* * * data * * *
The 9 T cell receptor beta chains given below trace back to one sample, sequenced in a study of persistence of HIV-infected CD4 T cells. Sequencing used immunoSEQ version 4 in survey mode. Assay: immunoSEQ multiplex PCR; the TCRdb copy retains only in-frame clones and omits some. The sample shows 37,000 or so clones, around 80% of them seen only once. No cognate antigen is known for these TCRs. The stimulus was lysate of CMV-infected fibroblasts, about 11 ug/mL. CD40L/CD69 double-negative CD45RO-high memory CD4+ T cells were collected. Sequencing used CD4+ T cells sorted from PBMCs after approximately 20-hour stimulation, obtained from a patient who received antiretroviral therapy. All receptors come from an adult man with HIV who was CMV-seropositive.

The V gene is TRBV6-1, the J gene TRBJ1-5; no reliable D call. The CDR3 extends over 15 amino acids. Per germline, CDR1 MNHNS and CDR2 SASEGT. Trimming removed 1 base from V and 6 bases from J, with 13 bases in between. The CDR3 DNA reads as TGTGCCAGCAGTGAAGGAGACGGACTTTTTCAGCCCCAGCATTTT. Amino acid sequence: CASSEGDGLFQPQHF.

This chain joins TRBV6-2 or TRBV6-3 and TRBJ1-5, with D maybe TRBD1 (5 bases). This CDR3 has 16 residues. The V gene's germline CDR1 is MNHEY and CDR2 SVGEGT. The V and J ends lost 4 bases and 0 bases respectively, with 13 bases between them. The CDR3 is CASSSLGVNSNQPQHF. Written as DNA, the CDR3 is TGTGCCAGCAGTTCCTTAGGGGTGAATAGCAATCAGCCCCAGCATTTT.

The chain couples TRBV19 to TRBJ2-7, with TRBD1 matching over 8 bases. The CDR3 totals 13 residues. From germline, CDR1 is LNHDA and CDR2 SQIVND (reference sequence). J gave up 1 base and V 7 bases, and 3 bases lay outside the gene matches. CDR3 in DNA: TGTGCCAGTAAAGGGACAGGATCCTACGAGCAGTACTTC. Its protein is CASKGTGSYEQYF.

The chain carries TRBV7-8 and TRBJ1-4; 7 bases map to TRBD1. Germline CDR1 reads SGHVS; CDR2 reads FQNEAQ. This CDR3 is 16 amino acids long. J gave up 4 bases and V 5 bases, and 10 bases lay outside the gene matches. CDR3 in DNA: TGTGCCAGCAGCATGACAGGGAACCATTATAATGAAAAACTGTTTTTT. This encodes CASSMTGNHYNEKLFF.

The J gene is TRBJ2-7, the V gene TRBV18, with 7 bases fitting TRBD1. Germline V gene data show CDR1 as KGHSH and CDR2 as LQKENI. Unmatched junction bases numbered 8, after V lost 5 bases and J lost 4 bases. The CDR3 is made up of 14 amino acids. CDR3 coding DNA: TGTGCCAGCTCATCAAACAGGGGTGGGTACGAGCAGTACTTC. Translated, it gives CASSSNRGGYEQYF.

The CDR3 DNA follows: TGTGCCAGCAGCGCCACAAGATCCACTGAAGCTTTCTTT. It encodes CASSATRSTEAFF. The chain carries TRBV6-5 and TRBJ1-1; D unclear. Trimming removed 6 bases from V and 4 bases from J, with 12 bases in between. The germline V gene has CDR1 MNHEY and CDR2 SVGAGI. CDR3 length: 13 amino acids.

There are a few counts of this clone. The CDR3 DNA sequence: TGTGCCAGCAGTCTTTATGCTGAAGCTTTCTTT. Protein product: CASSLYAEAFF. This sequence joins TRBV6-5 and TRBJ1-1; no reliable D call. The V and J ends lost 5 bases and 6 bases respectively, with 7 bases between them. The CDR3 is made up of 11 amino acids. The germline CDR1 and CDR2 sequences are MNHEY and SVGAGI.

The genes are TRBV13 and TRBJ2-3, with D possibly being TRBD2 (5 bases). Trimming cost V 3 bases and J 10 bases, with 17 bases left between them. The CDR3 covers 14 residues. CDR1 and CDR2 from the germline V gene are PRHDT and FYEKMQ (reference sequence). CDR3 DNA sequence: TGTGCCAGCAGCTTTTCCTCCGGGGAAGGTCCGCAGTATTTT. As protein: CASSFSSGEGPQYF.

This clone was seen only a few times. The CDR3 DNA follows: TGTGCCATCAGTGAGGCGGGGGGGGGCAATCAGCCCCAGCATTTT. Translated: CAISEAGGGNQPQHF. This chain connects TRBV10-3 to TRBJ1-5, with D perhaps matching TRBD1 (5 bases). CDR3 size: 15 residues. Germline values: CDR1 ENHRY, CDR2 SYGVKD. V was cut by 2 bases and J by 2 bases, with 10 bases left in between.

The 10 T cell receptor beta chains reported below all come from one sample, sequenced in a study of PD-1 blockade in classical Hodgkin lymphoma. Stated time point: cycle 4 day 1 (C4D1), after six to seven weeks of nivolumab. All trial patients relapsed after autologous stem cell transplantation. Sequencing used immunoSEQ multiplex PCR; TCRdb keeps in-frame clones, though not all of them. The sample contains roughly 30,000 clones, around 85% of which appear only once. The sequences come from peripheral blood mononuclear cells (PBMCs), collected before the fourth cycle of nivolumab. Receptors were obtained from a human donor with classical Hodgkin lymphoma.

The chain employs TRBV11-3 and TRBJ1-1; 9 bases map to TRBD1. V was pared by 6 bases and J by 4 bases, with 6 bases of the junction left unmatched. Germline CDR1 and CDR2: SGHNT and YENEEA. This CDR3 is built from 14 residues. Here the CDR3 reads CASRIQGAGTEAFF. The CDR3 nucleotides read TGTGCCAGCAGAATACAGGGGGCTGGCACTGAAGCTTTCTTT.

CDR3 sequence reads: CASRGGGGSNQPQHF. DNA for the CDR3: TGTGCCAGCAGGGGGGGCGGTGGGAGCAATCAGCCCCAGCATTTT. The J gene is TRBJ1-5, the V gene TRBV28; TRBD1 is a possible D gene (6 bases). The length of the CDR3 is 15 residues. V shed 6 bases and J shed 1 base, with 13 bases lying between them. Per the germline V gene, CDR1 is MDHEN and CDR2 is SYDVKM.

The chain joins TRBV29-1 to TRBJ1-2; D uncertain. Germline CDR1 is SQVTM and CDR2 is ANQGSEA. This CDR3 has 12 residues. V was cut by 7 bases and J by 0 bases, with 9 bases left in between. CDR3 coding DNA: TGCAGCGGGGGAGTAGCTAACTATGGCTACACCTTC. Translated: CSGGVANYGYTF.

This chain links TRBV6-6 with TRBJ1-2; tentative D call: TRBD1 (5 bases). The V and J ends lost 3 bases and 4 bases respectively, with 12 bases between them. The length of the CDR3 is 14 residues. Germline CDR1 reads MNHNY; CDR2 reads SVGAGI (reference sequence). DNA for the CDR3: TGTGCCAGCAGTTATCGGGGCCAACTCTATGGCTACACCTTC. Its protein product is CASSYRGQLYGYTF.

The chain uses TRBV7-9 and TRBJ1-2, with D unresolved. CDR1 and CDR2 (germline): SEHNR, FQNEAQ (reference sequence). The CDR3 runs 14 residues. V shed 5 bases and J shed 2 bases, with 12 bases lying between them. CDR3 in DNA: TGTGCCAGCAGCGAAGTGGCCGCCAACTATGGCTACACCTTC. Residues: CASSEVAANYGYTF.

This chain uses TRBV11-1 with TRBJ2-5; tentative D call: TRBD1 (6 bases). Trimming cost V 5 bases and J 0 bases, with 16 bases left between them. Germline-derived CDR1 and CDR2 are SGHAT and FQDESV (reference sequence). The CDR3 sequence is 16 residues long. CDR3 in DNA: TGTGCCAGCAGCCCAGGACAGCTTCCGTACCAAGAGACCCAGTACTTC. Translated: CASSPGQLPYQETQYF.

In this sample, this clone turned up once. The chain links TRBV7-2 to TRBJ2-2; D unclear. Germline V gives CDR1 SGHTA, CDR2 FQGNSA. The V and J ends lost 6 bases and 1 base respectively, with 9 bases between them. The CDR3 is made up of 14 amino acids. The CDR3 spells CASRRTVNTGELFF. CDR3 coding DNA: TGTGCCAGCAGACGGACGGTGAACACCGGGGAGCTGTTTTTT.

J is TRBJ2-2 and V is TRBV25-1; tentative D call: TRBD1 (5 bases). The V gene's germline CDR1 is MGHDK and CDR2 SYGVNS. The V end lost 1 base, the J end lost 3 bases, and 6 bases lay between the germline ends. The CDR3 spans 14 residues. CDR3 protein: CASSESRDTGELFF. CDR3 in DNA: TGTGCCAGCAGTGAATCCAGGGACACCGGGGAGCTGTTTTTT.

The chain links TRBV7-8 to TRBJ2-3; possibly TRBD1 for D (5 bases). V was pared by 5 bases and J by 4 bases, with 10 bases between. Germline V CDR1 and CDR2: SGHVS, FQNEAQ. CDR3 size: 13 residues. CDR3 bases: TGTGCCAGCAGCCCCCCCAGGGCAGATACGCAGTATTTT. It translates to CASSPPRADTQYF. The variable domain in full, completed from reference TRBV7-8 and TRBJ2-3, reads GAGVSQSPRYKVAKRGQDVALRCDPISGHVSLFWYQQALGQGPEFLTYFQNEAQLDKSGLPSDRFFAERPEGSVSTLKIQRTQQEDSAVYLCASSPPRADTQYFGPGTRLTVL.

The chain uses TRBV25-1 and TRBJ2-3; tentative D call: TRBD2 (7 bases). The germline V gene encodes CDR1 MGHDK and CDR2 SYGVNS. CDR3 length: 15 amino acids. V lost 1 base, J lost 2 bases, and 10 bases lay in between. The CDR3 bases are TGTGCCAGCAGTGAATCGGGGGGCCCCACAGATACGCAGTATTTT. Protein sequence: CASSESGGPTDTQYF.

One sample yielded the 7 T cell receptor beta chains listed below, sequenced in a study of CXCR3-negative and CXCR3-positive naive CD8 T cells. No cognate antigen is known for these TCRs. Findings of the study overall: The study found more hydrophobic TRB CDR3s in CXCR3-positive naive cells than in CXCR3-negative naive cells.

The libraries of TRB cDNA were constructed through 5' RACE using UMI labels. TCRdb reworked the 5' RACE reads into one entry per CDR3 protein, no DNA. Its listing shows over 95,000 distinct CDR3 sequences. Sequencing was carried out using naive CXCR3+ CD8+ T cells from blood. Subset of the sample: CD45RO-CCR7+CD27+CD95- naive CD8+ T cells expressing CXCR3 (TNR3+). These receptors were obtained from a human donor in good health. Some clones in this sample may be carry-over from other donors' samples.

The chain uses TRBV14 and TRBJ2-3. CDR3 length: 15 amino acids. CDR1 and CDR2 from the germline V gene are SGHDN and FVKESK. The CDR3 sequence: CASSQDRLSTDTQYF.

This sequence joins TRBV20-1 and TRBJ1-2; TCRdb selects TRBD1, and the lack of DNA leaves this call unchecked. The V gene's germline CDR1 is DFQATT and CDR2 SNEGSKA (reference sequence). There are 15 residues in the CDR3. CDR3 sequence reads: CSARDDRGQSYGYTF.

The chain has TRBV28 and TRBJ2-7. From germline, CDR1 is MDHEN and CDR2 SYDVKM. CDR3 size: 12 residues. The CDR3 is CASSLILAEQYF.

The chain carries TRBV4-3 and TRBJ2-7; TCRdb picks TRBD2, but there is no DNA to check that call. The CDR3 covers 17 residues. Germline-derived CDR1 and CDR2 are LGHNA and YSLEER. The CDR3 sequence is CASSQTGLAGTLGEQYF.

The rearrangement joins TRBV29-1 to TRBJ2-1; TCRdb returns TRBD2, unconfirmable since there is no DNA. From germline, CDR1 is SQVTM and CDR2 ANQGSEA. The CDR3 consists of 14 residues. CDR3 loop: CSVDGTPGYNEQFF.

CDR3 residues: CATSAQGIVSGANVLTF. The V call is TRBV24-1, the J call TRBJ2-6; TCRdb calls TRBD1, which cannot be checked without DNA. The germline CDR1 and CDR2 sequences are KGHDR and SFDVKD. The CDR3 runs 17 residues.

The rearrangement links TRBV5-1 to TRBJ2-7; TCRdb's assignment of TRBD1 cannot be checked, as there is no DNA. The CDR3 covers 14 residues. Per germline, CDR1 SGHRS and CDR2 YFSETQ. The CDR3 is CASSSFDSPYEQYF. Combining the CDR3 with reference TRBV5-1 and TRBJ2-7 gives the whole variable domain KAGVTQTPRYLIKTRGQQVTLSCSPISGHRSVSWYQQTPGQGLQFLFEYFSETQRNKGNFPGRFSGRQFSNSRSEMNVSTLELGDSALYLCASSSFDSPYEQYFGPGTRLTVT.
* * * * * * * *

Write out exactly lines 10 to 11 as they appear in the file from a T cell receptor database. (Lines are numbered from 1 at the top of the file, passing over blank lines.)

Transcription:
This clone was seen only a few times. The CDR3 DNA follows: TGTGCCATCAGTGAGGCGGGGGGGGGCAATCAGCCCCAGCATTTT. Translated: CAISEAGGGNQPQHF. This chain connects TRBV10-3 to TRBJ1-5, with D perhaps matching TRBD1 (5 bases). CDR3 size: 15 residues. Germline values: CDR1 ENHRY, CDR2 SYGVKD. V was cut by 2 bases and J by 2 bases, with 10 bases left in between.

The 10 T cell receptor beta chains reported below all come from one sample, sequenced in a study of PD-1 blockade in classical Hodgkin lymphoma. Stated time point: cycle 4 day 1 (C4D1), after six to seven weeks of nivolumab. All trial patients relapsed after autologous stem cell transplantation. Sequencing used immunoSEQ multiplex PCR; TCRdb keeps in-frame clones, though not all of them. The sample contains roughly 30,000 clones, around 85% of which appear only once. The sequences come from peripheral blood mononuclear cells (PBMCs), collected before the fourth cycle of nivolumab. Receptors were obtained from a human donor with classical Hodgkin lymphoma.